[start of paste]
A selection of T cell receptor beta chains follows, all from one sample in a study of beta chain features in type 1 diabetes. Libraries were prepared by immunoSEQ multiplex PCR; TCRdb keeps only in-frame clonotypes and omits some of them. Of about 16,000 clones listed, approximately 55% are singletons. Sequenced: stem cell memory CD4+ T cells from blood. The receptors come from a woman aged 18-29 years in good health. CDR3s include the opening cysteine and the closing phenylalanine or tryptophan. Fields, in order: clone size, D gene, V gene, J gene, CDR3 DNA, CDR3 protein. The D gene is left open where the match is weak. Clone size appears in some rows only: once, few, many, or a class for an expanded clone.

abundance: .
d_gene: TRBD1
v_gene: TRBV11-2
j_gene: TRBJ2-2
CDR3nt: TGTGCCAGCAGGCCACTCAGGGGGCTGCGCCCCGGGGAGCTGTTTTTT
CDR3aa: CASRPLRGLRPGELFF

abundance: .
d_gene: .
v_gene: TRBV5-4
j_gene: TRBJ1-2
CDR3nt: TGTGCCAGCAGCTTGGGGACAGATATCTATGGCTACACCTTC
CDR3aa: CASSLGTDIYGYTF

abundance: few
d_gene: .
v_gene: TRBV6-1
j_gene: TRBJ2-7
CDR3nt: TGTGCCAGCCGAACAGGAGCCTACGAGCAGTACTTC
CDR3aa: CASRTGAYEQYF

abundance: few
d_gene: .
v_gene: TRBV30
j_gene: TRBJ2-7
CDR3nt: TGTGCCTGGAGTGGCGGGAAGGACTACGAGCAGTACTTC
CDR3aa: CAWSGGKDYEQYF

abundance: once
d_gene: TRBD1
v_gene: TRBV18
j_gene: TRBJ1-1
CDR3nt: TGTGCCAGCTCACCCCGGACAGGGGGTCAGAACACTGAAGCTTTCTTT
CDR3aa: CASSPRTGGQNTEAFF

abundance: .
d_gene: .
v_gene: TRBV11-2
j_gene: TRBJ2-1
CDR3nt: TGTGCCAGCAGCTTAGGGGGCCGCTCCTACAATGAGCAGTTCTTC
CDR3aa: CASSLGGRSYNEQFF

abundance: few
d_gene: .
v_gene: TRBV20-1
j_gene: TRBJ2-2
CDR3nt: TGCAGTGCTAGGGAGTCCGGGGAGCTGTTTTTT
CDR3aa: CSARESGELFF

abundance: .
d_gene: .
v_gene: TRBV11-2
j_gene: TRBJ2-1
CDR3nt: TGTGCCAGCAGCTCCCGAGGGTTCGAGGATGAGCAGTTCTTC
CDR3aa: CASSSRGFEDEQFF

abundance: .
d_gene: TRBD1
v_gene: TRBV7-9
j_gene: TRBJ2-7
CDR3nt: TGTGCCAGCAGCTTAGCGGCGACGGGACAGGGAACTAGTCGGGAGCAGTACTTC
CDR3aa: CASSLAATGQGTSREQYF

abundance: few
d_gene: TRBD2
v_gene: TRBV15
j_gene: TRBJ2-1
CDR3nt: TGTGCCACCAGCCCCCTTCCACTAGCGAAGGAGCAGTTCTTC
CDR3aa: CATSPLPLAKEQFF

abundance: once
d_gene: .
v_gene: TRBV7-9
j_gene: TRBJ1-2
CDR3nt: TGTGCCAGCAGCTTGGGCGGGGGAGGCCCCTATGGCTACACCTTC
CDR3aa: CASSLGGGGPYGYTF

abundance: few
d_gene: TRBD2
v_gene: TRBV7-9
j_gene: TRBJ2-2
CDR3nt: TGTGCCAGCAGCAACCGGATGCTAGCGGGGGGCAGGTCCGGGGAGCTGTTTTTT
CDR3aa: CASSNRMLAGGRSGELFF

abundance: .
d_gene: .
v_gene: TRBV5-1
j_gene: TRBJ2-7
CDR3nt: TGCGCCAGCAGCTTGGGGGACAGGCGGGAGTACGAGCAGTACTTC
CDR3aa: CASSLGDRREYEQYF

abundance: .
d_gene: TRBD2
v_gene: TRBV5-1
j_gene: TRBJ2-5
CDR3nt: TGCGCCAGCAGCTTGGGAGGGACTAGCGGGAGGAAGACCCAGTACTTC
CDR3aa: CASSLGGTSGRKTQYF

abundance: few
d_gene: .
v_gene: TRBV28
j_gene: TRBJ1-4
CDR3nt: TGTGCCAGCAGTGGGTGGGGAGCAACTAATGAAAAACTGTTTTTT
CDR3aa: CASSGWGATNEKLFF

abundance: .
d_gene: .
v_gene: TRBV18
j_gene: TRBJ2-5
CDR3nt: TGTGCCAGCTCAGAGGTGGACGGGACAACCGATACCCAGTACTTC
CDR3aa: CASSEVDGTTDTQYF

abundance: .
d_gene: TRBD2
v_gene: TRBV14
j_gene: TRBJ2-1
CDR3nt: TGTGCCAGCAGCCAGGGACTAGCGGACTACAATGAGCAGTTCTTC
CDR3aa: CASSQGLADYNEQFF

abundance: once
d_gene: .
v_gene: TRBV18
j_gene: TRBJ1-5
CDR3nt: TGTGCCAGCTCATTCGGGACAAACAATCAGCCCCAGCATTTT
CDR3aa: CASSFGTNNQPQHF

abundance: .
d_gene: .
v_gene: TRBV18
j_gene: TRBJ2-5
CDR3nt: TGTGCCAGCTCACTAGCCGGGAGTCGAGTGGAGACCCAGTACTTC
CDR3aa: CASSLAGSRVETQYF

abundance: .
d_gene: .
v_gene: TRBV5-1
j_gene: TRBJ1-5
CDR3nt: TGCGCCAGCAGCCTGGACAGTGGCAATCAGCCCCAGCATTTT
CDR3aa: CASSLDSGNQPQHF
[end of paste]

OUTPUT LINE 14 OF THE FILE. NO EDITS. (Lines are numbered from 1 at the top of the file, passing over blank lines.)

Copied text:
abundance: few